Advocating for Change

The Role of the Federal Government in Healthcare

Getting a sense of how our health care system works will make it easier for you to advocate for change when needed. This section provides information about the role of the federal government in the Canadian health care system. Canada’s federal government plays many health-related roles. They include:

  • setting national principles for health care under the Canada Health Act,
  • providing financial support to provinces/territories,
  • health protection and safety programs (food safety and nutrition, regulation of pharmaceuticals, medical devices, consumer products and pest management products),
  • funding for health research and health promotion,
  • disease prevention and surveillance,
  • public health programs
  • funding for health care for certain groups, including: serving members of the Canadian Forces, Royal Canadian Mounted Police, eligible veterans, refugee protection claimants, inmates in federal penitentiaries, First Nations people living on reserves, and Inuit.

The federal government ensures that all health care in Canada follows the Canada Health Act. This set of principles guarantees that no matter where you live in Canada, you will receive medically necessary hospital and physician services. All provincial and territorial health care must follow the Canada Health Act.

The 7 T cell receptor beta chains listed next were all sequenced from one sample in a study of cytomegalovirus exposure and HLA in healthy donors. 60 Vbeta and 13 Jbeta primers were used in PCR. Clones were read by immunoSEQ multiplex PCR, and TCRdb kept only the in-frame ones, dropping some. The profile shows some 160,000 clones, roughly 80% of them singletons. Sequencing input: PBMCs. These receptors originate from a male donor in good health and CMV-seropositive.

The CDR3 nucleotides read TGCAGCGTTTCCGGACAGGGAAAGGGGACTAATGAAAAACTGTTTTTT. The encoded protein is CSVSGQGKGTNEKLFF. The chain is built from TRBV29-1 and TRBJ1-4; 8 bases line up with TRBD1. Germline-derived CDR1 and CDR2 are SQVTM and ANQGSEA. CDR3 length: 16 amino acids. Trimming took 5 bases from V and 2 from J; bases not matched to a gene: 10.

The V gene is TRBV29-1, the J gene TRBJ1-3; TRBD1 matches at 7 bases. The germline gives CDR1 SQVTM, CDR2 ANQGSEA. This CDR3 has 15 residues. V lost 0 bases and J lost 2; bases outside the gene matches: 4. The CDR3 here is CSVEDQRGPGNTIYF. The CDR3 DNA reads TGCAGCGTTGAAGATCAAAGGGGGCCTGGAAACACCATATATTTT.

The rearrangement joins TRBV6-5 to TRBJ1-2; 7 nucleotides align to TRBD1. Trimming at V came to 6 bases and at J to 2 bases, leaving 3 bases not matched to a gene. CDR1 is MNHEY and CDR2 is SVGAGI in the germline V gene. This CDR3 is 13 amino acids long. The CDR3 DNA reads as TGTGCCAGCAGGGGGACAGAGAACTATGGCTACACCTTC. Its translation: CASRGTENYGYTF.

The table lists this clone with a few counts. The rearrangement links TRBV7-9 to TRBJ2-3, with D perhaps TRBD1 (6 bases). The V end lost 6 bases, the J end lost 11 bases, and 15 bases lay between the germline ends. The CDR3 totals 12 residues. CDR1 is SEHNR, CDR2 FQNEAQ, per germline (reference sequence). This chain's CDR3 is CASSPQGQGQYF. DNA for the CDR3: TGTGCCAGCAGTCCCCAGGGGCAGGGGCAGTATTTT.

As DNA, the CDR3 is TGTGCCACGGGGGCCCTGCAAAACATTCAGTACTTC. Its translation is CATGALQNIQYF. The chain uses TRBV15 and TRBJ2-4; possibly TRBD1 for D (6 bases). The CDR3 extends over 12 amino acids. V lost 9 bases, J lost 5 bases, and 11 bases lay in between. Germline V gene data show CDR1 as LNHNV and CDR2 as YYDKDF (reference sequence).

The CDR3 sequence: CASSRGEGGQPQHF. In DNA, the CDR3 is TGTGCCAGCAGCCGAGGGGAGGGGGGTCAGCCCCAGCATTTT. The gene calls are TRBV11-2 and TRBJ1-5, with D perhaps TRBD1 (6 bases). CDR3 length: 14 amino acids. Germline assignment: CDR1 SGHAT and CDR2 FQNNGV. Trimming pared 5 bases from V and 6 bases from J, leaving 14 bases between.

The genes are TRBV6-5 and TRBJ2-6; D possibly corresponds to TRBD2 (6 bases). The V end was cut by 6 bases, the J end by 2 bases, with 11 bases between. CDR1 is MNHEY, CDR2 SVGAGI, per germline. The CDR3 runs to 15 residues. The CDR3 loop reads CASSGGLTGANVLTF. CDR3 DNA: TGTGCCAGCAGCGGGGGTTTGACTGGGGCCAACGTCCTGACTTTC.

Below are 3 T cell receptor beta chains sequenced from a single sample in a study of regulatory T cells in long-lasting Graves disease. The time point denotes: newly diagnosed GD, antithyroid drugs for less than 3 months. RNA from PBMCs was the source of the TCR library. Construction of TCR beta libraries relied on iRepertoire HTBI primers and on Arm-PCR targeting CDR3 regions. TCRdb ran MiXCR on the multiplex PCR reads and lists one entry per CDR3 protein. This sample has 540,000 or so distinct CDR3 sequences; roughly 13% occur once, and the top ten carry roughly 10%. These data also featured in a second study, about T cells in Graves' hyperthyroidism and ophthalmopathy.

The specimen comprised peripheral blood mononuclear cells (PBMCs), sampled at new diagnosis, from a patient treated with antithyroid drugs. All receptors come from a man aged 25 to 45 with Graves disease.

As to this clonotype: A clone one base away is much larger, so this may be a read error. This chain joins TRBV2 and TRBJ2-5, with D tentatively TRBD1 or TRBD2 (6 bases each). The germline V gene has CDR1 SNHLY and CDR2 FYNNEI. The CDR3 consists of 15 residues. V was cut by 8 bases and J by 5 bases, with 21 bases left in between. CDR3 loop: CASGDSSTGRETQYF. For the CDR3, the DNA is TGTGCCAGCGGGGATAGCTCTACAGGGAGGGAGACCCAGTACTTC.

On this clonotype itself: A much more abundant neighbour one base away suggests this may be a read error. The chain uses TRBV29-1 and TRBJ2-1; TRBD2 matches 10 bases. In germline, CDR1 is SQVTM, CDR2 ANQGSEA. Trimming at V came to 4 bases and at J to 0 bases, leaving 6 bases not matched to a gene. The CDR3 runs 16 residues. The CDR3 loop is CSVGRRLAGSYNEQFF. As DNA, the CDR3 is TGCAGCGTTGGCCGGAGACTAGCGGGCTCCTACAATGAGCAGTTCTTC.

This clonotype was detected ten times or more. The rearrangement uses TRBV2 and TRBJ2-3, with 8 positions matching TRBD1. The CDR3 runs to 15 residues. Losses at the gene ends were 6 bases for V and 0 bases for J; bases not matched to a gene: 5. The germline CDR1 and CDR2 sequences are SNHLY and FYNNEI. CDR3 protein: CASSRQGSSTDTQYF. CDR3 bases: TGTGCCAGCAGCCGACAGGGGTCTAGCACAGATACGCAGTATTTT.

Visit Health Canada for more information about Canada’s health care system.

The Role of Provincial and Territorial Governments in Healthcare

The federal government provides financial support to provinces and territories to help them deliver health care services. Canadian Provinces and territories must follow the Canada Health Act to receive federal funding in support of health care. The Canada Health Act lists five basic principles. Universal services must be:

  • available to all eligible residents of Canada,
  • comprehensive in coverage,
  • accessible without financial and other barriers,
  • portable within the country,
  • publicly administered.

The provinces and territories fund and administer most of Canada’s health care services. Each provincial/territorial health insurance plan covers medically necessary hospital and doctors’ services, without deductible amounts, co-payments or dollar limits. These services are paid for from their tax revenues with some funding assistance from the federal government.

Each province/territory decides how to spend its tax revenue and what health care services will be covered under its public insurance plan and for which groups. For that reason, services such as home care, therapy and prescription drugs (outside of hospitals) vary across Canada.

Source: Health Canada, Canada’s Health Care System, 2005

Visit Health Canada for more information about Canada’s health care system.

Identify Your Issue

Sometimes there are barriers to accessing the treatment you and your healthcare team decide is best for you. Within the “Advocating for Change” section, you’ll find information that will help you communicate with government to make your voice heard on issues of concern for people with arthritis. Your efforts can bring about real, lasting change that can benefit a lot of people. Using the Advocacy Worksheet, write down the issue you are facing, and record the journey that has brought you here — the history of the steps you have taken so far and the healthcare professionals you’ve spoken to.